Mediation is a conflict resolution process where a neutral and impartial third party, the mediator, helps the parties involved in the conflict to negotiate a satisfactory solution to their issues, the whole process being conducted respectfully and maintaining confidentiality. One of the objectives of the mediator is to reduce tensions between the parties in order to create a favorable environment for discussions instead of finding who’s at fault. The mediator has no decisional power and therefore does not impose any solution: the parties are the only ones responsible for their negotiated conclusions.



  • is confidential;
  • is without prejudice to future judicial proceedings;
  • aims at the solution, not at finding fault;
  • involves the participants by allowing them to find the solution that suits them best instead of imposing it on them;
  • often allows avoiding lengthy, expensive, frustrating and sometimes non conclusive judicial proceedings.


  • has been specifically trained;
  • is independent and impartial, which creates a favorable environment for negotiating and makes the participants feel confident in the process.

A few examples of situations suitable for mediation


Civil and commercial mediation is applicable to all cases where civil or commercial rights are at stake, namely, for example, when a dispute arises:

  • from the interpretation or application of one or more contractual clauses;
  • from the interpretation or application of an internal rule or regulation;
  • from the implementation or application of what is reasonable accommodation;
  • between neighbors;
  • between business partners;
  • between health care professionals;
  • between franchisee and franchisor;
  • between sponsor and sponsored;
  • between buyer and seller;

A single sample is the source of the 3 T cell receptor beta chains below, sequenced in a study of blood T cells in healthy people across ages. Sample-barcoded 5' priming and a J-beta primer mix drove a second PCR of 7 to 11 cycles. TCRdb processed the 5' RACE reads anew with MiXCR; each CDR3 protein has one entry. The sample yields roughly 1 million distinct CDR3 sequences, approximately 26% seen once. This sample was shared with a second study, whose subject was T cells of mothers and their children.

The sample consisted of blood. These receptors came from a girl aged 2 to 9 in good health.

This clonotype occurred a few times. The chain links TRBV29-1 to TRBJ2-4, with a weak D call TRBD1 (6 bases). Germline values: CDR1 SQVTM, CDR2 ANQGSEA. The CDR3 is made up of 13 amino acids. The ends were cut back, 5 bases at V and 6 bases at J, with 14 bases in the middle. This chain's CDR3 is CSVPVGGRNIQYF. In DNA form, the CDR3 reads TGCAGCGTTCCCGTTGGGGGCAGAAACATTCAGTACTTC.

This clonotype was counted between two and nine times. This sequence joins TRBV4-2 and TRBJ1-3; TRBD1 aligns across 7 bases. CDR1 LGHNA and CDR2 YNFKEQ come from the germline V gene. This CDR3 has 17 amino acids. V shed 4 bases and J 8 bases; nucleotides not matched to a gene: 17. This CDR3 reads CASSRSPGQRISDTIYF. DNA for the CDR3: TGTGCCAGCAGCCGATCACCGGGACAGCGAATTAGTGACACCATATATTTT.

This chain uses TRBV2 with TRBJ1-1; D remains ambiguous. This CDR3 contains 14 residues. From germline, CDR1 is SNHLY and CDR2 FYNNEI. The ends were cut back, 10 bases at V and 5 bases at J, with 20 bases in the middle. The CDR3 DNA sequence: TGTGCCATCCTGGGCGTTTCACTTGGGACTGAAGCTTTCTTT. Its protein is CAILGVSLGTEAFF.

• between landlord and tenant.

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Labor mediation applies to every case where an issue arises within the workplace or is related to the workplace. Here are a few examples of situations where such a mediation is recommended :

  • when a conflict arises between employees;
  • when an issue arises between labor unions and employers;
  • for the purpose of negotiating collective agreements;
  • when an employee is terminated and there is a negotiation regarding the notice or package to be given;
  • when a conflict arises from the interpretation of internal rules, collective agreements or employment contracts;
  • when an employee files a complaint;
  • when a misunderstanding arises between members of the board of directors.

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Mediation is sport related when the conflict involves an athlete, a coach, an official, a sport-related organization or one of its employees, volunteers or member of the board of directors. The type of conflict that arise in that field are usually very similar to the ones in civil and commercial matters or labor related issues, notably conflicts arising from:

  • the interpretation or application of internal rules or contractual clauses;
  • the interpretation or application of sponsorship agreements;
  • the filing of a harassment complaint by members of a sport’s team or employees of a sport’s organization.

In other cases, disputes are more specific to the field of sports, notably cases related to:

  • the selection of a team or an event’s athlete, coach or official;
  • the discipline of an athlete;
  • the financial support available to an athlete (carding related issues);
  • the eligibility of an athlete for an event;
  • doping.

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Family mediation applies when two individuals have decided to separate. In such a case, the mediation process allows them to address the different issues related to their separation in a respectful and structured way, notably:

  • parental rights and obligations, including custody of the children;
  • child support;
  • partition of property, whether married or not;
  • spousal support or alimony.

In certain cases, family mediation may be funded by the government. For more information about this funding program or family mediation in general, please consult the website of the Quebec Minister of Justice. (

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